The services included a church ceremony the night before the "viewing", with bible readings and remembrances said. I've always believed a funeral is for the living, not the dead, so if some find comfort in a church service, I cannot justify begrudging them that at this time. The service at the funeral home the next morning turned out to be closed casket. When my mother and uncle went to check out the mortician's handy-work, they decided against it. My mother said "it just wasn't Mom." We had brunch after the services at the funeral home, as she was being cremated and buried at some other time.

Times like this spark conversation about our own deaths. My husband and I discussed our wishes for what would be done with our bodies at the time of our death. That conversation basically ended with, "you'll be dead, and I get to do what I want with it." To me, it would depend on the time in life and circumstances of death what I would do to my husband's body. I would only find a viewing of him necessary for his family, or if we had children, but not for myself.

On the other hand, he had very set ideas of how a funeral should go down. All funerals he'd ever been to were the same, and he thought that was the way they all should be. A wake the night before, viewing the next morning where nobody says anything, a church service, and then brunch as nobody visits the grave site at that time. With all this in mind, he thought that my grandmother's funeral was quite strange, but I found that having the ability to order things however we wanted made it much more meaningful for everyone.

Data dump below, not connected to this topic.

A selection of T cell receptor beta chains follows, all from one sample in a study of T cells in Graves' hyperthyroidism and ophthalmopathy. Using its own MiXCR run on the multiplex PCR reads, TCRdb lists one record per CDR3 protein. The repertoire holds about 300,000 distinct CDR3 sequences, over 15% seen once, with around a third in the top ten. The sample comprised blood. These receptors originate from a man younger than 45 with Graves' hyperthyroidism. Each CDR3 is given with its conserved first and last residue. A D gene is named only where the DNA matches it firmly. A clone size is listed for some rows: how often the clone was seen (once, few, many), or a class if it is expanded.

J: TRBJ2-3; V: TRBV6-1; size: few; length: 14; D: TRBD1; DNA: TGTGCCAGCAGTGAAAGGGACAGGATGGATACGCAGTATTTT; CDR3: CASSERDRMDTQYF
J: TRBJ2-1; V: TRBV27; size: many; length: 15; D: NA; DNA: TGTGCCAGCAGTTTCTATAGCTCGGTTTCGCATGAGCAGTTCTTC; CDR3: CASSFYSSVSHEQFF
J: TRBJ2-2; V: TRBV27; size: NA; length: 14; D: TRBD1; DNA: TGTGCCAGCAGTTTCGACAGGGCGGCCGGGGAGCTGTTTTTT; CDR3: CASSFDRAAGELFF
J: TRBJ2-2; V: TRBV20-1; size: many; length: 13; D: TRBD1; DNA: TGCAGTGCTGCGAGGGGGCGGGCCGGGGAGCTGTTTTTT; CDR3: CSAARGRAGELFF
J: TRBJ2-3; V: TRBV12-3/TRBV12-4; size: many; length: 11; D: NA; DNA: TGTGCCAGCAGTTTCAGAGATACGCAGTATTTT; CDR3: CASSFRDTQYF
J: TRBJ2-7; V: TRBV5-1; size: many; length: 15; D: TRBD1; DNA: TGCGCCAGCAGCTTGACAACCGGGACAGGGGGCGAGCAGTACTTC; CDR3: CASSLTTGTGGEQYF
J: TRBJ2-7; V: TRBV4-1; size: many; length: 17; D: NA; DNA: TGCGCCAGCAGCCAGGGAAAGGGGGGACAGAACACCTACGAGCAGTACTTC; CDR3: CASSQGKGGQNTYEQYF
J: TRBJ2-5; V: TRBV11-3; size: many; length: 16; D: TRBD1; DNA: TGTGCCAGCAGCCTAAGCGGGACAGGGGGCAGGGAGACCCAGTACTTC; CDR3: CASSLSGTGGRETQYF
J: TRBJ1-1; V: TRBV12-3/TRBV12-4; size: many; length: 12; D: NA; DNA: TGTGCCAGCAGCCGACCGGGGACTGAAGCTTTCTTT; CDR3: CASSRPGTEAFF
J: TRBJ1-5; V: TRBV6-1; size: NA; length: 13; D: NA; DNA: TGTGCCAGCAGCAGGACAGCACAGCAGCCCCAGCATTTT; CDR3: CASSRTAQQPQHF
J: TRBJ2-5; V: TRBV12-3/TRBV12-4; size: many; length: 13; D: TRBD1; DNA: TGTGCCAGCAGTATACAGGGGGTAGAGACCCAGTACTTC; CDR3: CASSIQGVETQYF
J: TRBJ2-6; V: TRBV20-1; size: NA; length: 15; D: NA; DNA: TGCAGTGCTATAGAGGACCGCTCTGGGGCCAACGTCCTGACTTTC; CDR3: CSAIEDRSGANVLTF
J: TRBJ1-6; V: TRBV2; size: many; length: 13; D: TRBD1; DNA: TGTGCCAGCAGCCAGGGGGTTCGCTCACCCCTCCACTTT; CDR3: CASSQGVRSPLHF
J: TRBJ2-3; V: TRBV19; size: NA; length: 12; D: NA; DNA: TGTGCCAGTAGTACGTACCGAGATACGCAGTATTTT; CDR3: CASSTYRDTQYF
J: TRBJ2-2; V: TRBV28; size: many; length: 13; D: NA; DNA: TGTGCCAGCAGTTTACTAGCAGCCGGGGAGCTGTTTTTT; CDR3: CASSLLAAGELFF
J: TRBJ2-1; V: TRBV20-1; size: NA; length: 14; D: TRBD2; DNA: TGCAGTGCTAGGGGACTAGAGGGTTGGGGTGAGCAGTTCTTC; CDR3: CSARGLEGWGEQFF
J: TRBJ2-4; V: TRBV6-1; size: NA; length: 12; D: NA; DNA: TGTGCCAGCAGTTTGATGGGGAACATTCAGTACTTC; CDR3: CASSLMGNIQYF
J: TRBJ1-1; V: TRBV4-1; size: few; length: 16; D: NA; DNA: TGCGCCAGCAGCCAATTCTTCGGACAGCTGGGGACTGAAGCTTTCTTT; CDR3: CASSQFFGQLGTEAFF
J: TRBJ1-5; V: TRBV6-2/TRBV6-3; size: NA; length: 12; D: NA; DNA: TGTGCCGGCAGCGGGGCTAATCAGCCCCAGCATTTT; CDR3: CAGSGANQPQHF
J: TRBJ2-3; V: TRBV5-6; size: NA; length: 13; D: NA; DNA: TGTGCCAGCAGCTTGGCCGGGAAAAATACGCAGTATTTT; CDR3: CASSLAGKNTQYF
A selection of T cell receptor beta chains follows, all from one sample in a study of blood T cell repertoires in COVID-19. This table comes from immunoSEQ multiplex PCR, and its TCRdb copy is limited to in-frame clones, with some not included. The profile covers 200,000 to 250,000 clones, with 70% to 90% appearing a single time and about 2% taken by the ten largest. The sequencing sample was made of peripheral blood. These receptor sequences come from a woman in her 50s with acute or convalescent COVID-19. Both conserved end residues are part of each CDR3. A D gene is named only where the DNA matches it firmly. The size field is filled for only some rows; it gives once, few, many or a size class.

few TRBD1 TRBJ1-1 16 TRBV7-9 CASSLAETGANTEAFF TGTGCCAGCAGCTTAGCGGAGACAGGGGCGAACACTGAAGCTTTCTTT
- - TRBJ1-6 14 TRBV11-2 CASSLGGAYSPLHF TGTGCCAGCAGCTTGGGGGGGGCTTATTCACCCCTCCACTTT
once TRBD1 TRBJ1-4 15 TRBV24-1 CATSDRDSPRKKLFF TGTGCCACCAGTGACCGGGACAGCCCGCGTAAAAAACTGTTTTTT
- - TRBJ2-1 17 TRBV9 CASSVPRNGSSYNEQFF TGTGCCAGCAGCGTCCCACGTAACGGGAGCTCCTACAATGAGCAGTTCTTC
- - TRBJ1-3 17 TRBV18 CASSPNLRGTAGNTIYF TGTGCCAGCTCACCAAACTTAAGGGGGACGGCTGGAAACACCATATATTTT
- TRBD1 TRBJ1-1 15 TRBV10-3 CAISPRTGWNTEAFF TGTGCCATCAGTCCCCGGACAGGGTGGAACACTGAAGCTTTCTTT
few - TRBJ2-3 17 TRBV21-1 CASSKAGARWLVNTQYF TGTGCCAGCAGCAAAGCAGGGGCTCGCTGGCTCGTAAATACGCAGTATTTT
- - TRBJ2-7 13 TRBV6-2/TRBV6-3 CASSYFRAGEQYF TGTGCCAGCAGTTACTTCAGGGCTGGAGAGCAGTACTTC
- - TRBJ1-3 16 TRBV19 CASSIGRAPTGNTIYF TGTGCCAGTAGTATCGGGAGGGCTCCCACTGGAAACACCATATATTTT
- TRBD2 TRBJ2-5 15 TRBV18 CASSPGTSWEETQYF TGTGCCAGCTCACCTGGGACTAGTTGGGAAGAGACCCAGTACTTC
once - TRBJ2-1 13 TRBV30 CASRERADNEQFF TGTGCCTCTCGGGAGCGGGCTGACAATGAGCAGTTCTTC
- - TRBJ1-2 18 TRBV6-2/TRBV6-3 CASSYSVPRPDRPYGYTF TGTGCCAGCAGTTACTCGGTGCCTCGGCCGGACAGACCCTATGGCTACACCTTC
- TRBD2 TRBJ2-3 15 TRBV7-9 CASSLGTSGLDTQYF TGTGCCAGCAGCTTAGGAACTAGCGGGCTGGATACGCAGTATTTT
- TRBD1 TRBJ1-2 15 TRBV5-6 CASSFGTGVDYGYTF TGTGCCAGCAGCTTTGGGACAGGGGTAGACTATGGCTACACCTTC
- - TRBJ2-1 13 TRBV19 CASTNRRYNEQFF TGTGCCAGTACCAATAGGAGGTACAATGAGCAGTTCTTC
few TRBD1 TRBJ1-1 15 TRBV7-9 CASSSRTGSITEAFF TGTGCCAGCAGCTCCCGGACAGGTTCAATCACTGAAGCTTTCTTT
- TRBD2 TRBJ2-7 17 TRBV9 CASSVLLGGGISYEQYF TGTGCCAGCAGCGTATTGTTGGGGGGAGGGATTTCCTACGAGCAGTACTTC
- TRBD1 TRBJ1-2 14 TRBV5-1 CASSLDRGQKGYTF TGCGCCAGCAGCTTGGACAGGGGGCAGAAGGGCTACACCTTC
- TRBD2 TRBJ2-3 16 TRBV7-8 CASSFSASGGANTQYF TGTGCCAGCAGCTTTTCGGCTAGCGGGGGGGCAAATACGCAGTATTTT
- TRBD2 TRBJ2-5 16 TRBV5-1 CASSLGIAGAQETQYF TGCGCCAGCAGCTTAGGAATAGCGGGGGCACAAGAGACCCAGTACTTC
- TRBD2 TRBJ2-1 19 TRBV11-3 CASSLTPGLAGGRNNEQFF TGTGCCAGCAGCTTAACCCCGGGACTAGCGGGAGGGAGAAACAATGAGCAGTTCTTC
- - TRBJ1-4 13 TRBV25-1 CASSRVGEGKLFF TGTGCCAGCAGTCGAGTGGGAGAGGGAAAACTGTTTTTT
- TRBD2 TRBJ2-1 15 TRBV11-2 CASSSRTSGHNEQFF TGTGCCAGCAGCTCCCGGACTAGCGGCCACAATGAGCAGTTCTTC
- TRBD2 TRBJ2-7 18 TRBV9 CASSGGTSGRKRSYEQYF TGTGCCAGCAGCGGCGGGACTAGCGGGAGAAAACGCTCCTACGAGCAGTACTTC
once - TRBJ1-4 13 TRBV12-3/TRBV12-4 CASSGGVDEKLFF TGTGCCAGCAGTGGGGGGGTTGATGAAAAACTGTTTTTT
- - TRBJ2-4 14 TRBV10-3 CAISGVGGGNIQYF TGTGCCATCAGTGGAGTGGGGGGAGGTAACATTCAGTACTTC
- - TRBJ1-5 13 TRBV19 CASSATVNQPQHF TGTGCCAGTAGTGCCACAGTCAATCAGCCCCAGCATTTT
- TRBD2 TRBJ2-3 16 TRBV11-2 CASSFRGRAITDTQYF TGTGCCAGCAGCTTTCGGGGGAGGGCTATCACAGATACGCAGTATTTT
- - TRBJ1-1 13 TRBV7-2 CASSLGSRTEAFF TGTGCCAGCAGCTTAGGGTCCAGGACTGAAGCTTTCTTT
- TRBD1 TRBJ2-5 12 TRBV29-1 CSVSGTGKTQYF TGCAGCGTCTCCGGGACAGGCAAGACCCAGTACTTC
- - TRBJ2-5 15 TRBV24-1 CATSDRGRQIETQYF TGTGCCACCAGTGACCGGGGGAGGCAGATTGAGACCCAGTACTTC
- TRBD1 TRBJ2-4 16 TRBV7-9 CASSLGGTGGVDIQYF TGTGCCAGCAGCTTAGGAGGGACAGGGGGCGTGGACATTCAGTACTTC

Hopefully I won't be the one making these types of decisions for many years to come.

This post: On death and dying.

It's been a bit of a whirlwind in my personal life recently. As I mentioned, there's been a death in my family, that combined with a motherboard failure on my home PC put me out of blogging for a while.

A little less than two weeks ago my grandmother, who has already been dying of cancer, fell and broke her hip. She survived surgery, but stopped eating after that, and soon went into kidney failure. She was still in the hospital and placed under "comfort care," as she didn't want any feeding tubes or to be put on a ventilator. Her children flew in to be with her, staying with her 24-7 until she passed. I would visit each day, but was not there when she passed.

My one uncle is very religious, and had been praying for her, and the priest has been to visit her. I have never known my grandmother to be much of a religious person, but she did attend church in her younger days. My own mother is very science minded, and from my conversations with her, does not believe in an afterlife (at least, not the heaven/hell type place in the bible). While it is really rough on everyone, I found these different approaches to her dying somewhat fascinating. My uncle called upon the priest and god to ease her suffering, while my mother called upon the nurse and morphine. From my point of view, neither seemed all that effective, in the end, all we could do was hold her hand in her suffering.